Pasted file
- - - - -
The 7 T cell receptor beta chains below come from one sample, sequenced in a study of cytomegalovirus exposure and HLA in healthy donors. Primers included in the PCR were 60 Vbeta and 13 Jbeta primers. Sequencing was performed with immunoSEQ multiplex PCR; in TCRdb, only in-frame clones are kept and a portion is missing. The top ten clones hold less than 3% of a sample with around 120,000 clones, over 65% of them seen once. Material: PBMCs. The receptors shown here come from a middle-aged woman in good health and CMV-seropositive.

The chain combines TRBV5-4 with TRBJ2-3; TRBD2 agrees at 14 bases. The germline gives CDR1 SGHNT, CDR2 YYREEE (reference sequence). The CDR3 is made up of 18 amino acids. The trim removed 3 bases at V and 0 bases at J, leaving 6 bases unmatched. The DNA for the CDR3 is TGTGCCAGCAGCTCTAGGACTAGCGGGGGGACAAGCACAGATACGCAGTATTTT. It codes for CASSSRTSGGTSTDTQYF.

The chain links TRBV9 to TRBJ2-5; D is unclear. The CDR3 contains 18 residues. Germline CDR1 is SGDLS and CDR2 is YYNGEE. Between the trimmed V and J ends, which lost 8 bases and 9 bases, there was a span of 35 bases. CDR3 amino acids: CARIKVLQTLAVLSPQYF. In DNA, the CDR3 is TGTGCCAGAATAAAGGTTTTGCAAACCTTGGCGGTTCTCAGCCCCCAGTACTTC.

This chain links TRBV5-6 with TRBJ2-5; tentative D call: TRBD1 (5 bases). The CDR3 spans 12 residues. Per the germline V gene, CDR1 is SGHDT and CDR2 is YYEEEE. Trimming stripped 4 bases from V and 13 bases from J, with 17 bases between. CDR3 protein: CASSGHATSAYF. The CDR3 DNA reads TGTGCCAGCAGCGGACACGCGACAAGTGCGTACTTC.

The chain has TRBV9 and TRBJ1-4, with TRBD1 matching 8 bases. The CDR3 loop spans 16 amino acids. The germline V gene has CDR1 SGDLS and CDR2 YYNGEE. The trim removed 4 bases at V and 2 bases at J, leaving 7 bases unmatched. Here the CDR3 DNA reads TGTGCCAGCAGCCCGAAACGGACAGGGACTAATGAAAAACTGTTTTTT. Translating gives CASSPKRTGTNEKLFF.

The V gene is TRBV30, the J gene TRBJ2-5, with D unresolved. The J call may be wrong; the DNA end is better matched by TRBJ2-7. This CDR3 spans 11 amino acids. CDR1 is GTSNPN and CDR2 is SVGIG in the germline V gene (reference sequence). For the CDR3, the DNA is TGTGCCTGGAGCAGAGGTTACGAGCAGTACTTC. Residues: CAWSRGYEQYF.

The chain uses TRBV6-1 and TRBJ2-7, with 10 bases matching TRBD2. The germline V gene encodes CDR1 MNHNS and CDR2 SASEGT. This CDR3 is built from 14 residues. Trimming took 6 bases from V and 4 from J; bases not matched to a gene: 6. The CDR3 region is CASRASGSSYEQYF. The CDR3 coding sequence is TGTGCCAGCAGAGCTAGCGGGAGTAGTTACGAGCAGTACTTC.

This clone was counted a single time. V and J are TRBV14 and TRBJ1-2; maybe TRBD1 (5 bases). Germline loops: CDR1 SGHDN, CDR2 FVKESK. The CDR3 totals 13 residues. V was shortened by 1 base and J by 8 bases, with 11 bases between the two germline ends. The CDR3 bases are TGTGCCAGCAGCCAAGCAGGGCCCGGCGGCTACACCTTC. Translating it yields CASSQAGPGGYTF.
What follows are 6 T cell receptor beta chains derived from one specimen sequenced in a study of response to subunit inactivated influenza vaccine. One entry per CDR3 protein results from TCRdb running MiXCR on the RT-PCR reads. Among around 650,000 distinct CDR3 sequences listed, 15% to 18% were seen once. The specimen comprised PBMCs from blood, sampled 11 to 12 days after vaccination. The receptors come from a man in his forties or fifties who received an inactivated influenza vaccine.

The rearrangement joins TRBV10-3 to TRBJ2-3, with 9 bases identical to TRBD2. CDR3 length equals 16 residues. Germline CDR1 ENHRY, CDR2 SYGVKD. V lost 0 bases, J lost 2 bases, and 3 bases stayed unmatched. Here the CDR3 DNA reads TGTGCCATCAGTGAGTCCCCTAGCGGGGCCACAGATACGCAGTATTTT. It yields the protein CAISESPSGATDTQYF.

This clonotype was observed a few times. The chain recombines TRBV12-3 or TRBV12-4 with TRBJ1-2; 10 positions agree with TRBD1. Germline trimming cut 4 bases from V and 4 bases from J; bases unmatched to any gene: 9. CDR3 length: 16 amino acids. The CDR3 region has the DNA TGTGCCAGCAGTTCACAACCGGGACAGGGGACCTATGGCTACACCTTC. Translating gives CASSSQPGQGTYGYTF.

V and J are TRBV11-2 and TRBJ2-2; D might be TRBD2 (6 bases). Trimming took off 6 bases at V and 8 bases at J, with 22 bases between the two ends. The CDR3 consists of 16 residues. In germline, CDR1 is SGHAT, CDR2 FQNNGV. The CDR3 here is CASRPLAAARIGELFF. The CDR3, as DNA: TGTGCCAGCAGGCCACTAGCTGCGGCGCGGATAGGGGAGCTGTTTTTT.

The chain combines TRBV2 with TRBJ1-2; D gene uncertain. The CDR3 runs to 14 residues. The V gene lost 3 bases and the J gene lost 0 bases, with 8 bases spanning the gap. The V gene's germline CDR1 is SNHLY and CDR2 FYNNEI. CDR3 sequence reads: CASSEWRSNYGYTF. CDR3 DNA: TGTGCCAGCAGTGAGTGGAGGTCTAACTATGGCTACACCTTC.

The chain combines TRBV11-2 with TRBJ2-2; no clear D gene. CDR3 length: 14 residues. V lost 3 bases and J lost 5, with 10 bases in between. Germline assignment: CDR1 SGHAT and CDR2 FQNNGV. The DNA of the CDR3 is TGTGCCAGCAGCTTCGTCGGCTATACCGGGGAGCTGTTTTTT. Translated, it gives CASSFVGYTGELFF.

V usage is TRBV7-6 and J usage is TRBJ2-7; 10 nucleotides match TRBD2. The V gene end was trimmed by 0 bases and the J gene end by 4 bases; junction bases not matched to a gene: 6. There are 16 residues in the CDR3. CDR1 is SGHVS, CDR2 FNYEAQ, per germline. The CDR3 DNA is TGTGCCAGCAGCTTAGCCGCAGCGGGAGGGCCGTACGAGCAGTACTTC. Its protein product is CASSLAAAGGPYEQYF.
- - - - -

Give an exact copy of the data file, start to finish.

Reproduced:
The 7 T cell receptor beta chains below come from one sample, sequenced in a study of cytomegalovirus exposure and HLA in healthy donors. Primers included in the PCR were 60 Vbeta and 13 Jbeta primers. Sequencing was performed with immunoSEQ multiplex PCR; in TCRdb, only in-frame clones are kept and a portion is missing. The top ten clones hold less than 3% of a sample with around 120,000 clones, over 65% of them seen once. Material: PBMCs. The receptors shown here come from a middle-aged woman in good health and CMV-seropositive.

The chain combines TRBV5-4 with TRBJ2-3; TRBD2 agrees at 14 bases. The germline gives CDR1 SGHNT, CDR2 YYREEE (reference sequence). The CDR3 is made up of 18 amino acids. The trim removed 3 bases at V and 0 bases at J, leaving 6 bases unmatched. The DNA for the CDR3 is TGTGCCAGCAGCTCTAGGACTAGCGGGGGGACAAGCACAGATACGCAGTATTTT. It codes for CASSSRTSGGTSTDTQYF.

The chain links TRBV9 to TRBJ2-5; D is unclear. The CDR3 contains 18 residues. Germline CDR1 is SGDLS and CDR2 is YYNGEE. Between the trimmed V and J ends, which lost 8 bases and 9 bases, there was a span of 35 bases. CDR3 amino acids: CARIKVLQTLAVLSPQYF. In DNA, the CDR3 is TGTGCCAGAATAAAGGTTTTGCAAACCTTGGCGGTTCTCAGCCCCCAGTACTTC.

This chain links TRBV5-6 with TRBJ2-5; tentative D call: TRBD1 (5 bases). The CDR3 spans 12 residues. Per the germline V gene, CDR1 is SGHDT and CDR2 is YYEEEE. Trimming stripped 4 bases from V and 13 bases from J, with 17 bases between. CDR3 protein: CASSGHATSAYF. The CDR3 DNA reads TGTGCCAGCAGCGGACACGCGACAAGTGCGTACTTC.

The chain has TRBV9 and TRBJ1-4, with TRBD1 matching 8 bases. The CDR3 loop spans 16 amino acids. The germline V gene has CDR1 SGDLS and CDR2 YYNGEE. The trim removed 4 bases at V and 2 bases at J, leaving 7 bases unmatched. Here the CDR3 DNA reads TGTGCCAGCAGCCCGAAACGGACAGGGACTAATGAAAAACTGTTTTTT. Translating gives CASSPKRTGTNEKLFF.

The V gene is TRBV30, the J gene TRBJ2-5, with D unresolved. The J call may be wrong; the DNA end is better matched by TRBJ2-7. This CDR3 spans 11 amino acids. CDR1 is GTSNPN and CDR2 is SVGIG in the germline V gene (reference sequence). For the CDR3, the DNA is TGTGCCTGGAGCAGAGGTTACGAGCAGTACTTC. Residues: CAWSRGYEQYF.

The chain uses TRBV6-1 and TRBJ2-7, with 10 bases matching TRBD2. The germline V gene encodes CDR1 MNHNS and CDR2 SASEGT. This CDR3 is built from 14 residues. Trimming took 6 bases from V and 4 from J; bases not matched to a gene: 6. The CDR3 region is CASRASGSSYEQYF. The CDR3 coding sequence is TGTGCCAGCAGAGCTAGCGGGAGTAGTTACGAGCAGTACTTC.

This clone was counted a single time. V and J are TRBV14 and TRBJ1-2; maybe TRBD1 (5 bases). Germline loops: CDR1 SGHDN, CDR2 FVKESK. The CDR3 totals 13 residues. V was shortened by 1 base and J by 8 bases, with 11 bases between the two germline ends. The CDR3 bases are TGTGCCAGCAGCCAAGCAGGGCCCGGCGGCTACACCTTC. Translating it yields CASSQAGPGGYTF.
What follows are 6 T cell receptor beta chains derived from one specimen sequenced in a study of response to subunit inactivated influenza vaccine. One entry per CDR3 protein results from TCRdb running MiXCR on the RT-PCR reads. Among around 650,000 distinct CDR3 sequences listed, 15% to 18% were seen once. The specimen comprised PBMCs from blood, sampled 11 to 12 days after vaccination. The receptors come from a man in his forties or fifties who received an inactivated influenza vaccine.

The rearrangement joins TRBV10-3 to TRBJ2-3, with 9 bases identical to TRBD2. CDR3 length equals 16 residues. Germline CDR1 ENHRY, CDR2 SYGVKD. V lost 0 bases, J lost 2 bases, and 3 bases stayed unmatched. Here the CDR3 DNA reads TGTGCCATCAGTGAGTCCCCTAGCGGGGCCACAGATACGCAGTATTTT. It yields the protein CAISESPSGATDTQYF.

This clonotype was observed a few times. The chain recombines TRBV12-3 or TRBV12-4 with TRBJ1-2; 10 positions agree with TRBD1. Germline trimming cut 4 bases from V and 4 bases from J; bases unmatched to any gene: 9. CDR3 length: 16 amino acids. The CDR3 region has the DNA TGTGCCAGCAGTTCACAACCGGGACAGGGGACCTATGGCTACACCTTC. Translating gives CASSSQPGQGTYGYTF.

V and J are TRBV11-2 and TRBJ2-2; D might be TRBD2 (6 bases). Trimming took off 6 bases at V and 8 bases at J, with 22 bases between the two ends. The CDR3 consists of 16 residues. In germline, CDR1 is SGHAT, CDR2 FQNNGV. The CDR3 here is CASRPLAAARIGELFF. The CDR3, as DNA: TGTGCCAGCAGGCCACTAGCTGCGGCGCGGATAGGGGAGCTGTTTTTT.

The chain combines TRBV2 with TRBJ1-2; D gene uncertain. The CDR3 runs to 14 residues. The V gene lost 3 bases and the J gene lost 0 bases, with 8 bases spanning the gap. The V gene's germline CDR1 is SNHLY and CDR2 FYNNEI. CDR3 sequence reads: CASSEWRSNYGYTF. CDR3 DNA: TGTGCCAGCAGTGAGTGGAGGTCTAACTATGGCTACACCTTC.

The chain combines TRBV11-2 with TRBJ2-2; no clear D gene. CDR3 length: 14 residues. V lost 3 bases and J lost 5, with 10 bases in between. Germline assignment: CDR1 SGHAT and CDR2 FQNNGV. The DNA of the CDR3 is TGTGCCAGCAGCTTCGTCGGCTATACCGGGGAGCTGTTTTTT. Translated, it gives CASSFVGYTGELFF.

V usage is TRBV7-6 and J usage is TRBJ2-7; 10 nucleotides match TRBD2. The V gene end was trimmed by 0 bases and the J gene end by 4 bases; junction bases not matched to a gene: 6. There are 16 residues in the CDR3. CDR1 is SGHVS, CDR2 FNYEAQ, per germline. The CDR3 DNA is TGTGCCAGCAGCTTAGCCGCAGCGGGAGGGCCGTACGAGCAGTACTTC. Its protein product is CASSLAAAGGPYEQYF.